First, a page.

Goats require minimum capital and very little space to start. For sheep, go for a cross breed like Dorper, which is renowned for good performance in tropical climate being that it is a crossbreed between the Black-headed Persian and Dorset Horn breeds.

Goats for sell at a past annual Kimalel Goat
Goats for sell at a past annual Kimalel Goat Auction, in Baringo County. PHOTO | CHEBOITE KIGEN | NATION MEDIA GROUP

In addition, this breed is hardy, gives quality meat and has faster growth rate compared to indigenous sheep breeds.

At this point, however, it is difficult to tell if you want to venture into dairy goats rearing or keeping goats for meat.

Generally, all these animals require quality feeds. Provide feeds rich in energy, protein, vitamins, minerals, fibre and water.

Protein-rich fodder trees will also be necessary if going for dairy goats.

Visit the government agricultural training institutions such as Bukura College to source good animals. Always involve a livestock expert when going to purchase your foundation stock.

Felix Akatch Opinya,
Department of Animal Sciences, Egerton University.


I started farming upland arrowroots in January. The crop seems to be doing well, from the appearance of the leaves.

I was advised to apply ash to lower the pH to prevent infestation of the worms.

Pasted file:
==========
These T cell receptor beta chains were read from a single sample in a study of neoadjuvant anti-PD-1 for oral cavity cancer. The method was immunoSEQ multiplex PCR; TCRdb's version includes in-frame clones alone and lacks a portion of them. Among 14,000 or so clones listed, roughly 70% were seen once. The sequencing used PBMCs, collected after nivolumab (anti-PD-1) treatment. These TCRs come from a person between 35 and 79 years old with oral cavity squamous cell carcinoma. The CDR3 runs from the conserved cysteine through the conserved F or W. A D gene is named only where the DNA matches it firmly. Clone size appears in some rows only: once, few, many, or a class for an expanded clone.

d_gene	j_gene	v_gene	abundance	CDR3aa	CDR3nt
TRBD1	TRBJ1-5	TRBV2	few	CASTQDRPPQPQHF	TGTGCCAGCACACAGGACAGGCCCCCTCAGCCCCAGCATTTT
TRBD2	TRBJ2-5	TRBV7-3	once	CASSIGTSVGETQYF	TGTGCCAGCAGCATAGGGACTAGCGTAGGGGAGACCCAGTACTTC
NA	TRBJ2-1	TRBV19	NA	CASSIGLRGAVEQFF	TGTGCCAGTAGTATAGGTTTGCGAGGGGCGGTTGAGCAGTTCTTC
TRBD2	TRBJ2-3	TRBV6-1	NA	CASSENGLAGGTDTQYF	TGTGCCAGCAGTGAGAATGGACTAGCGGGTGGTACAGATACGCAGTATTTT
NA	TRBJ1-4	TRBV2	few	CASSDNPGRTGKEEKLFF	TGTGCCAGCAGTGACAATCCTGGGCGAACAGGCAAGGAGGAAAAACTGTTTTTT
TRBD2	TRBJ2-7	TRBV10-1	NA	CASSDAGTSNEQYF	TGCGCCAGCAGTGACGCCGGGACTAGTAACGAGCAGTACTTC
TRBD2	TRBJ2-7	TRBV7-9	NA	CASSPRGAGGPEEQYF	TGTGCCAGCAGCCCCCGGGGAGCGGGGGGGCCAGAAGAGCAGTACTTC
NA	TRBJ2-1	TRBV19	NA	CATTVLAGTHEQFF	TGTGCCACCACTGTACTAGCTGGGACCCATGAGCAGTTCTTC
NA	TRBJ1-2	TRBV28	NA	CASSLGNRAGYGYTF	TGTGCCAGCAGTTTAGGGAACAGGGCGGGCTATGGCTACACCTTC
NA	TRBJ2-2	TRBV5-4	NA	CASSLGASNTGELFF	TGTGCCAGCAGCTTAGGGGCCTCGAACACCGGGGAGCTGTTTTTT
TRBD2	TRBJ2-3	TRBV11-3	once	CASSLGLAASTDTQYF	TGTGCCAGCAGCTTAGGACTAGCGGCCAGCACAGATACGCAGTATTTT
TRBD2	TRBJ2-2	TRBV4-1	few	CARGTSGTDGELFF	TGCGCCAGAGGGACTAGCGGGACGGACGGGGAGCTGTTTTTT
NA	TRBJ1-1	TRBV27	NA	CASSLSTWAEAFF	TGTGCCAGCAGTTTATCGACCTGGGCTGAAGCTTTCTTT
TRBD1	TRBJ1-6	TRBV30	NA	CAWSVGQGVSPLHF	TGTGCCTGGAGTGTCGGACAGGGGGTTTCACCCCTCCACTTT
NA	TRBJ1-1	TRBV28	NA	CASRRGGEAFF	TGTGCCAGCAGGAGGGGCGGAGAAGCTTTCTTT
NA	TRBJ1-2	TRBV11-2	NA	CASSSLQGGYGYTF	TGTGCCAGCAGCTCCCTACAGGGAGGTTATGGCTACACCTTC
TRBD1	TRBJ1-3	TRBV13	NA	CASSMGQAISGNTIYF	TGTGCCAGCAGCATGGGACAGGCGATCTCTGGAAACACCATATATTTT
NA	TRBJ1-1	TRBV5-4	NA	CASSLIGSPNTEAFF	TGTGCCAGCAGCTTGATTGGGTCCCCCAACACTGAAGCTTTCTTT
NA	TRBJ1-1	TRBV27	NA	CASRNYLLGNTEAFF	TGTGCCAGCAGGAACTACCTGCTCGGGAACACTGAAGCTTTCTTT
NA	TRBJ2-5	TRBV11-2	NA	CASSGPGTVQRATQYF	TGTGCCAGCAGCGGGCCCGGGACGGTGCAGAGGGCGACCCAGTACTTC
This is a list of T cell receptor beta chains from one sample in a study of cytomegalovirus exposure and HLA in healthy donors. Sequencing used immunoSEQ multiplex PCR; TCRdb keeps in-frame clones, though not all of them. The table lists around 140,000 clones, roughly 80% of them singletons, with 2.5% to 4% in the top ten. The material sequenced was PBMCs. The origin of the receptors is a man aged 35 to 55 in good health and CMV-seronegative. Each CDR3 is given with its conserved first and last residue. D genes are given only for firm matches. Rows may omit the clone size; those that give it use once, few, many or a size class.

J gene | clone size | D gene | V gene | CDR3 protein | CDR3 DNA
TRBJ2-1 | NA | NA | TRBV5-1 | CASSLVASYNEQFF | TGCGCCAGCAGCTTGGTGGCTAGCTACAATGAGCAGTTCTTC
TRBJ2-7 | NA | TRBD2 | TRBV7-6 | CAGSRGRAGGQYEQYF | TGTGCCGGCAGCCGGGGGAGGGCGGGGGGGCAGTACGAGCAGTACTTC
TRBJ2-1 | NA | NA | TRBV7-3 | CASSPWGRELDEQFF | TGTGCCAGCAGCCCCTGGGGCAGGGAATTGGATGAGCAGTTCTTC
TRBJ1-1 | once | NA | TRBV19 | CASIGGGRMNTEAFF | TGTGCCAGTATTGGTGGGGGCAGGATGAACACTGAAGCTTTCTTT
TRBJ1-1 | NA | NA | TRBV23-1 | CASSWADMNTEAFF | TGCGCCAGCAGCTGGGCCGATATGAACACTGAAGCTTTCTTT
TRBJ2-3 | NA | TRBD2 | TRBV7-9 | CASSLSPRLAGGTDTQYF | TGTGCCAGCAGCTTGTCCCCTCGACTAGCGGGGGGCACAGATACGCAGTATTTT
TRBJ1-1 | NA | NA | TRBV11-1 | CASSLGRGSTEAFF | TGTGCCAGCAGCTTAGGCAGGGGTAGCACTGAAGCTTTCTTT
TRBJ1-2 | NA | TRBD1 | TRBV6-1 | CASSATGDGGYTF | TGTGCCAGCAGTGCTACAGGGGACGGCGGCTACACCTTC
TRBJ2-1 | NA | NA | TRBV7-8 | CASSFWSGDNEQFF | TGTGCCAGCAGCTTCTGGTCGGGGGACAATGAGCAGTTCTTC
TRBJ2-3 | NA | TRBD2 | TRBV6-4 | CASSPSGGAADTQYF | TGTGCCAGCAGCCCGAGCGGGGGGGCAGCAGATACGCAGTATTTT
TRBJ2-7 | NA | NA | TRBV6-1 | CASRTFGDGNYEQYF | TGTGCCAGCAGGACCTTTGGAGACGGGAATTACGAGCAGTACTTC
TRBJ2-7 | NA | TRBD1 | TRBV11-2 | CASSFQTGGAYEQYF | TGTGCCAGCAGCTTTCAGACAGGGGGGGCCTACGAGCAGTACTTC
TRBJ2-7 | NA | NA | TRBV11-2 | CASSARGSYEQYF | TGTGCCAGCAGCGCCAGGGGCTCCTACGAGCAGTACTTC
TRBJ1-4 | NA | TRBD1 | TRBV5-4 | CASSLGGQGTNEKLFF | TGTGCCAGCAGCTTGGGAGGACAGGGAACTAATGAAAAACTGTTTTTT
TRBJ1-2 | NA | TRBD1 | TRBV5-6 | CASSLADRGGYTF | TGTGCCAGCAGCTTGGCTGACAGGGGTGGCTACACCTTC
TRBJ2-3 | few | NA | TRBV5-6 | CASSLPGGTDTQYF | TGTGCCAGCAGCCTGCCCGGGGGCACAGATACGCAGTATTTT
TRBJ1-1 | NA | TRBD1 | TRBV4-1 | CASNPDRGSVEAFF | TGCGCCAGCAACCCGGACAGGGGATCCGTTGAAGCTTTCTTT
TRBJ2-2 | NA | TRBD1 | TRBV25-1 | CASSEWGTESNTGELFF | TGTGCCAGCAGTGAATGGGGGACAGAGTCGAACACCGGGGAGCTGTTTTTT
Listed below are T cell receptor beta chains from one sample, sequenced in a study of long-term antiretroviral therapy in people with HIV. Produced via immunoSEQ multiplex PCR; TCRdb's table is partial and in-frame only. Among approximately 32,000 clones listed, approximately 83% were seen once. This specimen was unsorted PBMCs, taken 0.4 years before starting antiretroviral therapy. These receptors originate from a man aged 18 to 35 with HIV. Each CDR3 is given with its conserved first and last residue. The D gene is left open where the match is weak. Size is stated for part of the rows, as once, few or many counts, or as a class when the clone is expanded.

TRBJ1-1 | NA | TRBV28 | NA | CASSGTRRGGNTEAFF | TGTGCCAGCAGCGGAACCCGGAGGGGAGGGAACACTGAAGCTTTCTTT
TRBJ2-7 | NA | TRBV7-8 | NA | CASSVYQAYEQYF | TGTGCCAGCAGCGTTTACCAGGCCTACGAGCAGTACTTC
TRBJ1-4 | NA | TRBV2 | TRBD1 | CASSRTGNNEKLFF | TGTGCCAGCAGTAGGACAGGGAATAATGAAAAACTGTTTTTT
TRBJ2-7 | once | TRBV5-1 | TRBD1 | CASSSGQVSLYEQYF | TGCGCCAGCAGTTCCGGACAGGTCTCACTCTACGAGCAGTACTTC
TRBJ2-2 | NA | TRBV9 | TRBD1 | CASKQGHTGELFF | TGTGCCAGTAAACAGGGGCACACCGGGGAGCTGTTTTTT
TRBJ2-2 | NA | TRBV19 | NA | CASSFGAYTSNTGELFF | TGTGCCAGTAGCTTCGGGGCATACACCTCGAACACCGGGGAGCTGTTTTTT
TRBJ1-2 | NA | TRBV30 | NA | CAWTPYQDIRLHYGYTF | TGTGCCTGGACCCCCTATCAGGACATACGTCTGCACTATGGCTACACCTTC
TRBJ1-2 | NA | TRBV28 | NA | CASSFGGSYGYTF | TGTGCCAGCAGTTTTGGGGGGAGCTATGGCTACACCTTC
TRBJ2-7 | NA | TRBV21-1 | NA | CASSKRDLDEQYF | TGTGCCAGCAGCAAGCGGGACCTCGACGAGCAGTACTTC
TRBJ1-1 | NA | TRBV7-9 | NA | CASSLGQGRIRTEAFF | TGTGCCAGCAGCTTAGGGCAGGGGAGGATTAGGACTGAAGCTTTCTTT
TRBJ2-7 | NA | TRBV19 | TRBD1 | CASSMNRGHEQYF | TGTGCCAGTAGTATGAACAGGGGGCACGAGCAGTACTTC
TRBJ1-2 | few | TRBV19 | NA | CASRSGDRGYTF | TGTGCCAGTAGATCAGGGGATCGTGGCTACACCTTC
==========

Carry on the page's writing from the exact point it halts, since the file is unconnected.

Last week, I decided to find out what is going on under the soil so I uprooted one plant and I spotted an eight-inch long worm.

I am so worried these worms are going to wreak havoc on my investment. Please advise me on how to eliminate these worms.

Generally, arrowroot is not known to suffer from pest infestation apart from diseases.

Arrowroot leaf roller is a sporadic pest that has been reported in some regions where the crop is grown.

If the worms you have seen on your farm have so far not caused physical damage to your crop, then you should not be worried as they are likely to be beneficial than harmful.

Moreover, if the worms are about eight inches long, they are likely to be earthworms and, therefore, you should not be worried.

Sylvans Ochola,
Department of Crops, Horticulture and Soils, Egerton University.


Below is a photo of weeds that are all over my coffee farm. I have looked for insecticides to deal with it in vain. Please suggest what I can use.
Isaac Karanja

Bracken fern (pictured), is a vigorous and
Bracken fern (pictured), is a vigorous and aggressive weed that spreads rapidly due to strong underground stems.

Bracken fern is a vigorous and aggressive weed that spreads rapidly due to strong underground stems (rhizomes).

Thus, attempts to control it using most contact herbicides is less likely to offer meaningful results.

Glyphosate based herbicides such as Roundup Turbo or Touchdown Forte are effective in controlling the weed.

Follow-up sprays should be done to destroy the fronds and the rhizomes, and thus complete weed control.

However, care should be taken to avoid spray drifts to coffee leaves and other tender green parts of the crop during spraying.

Sylvans Ochola,
Department of Crops, Horticulture and Soils, Egerton University.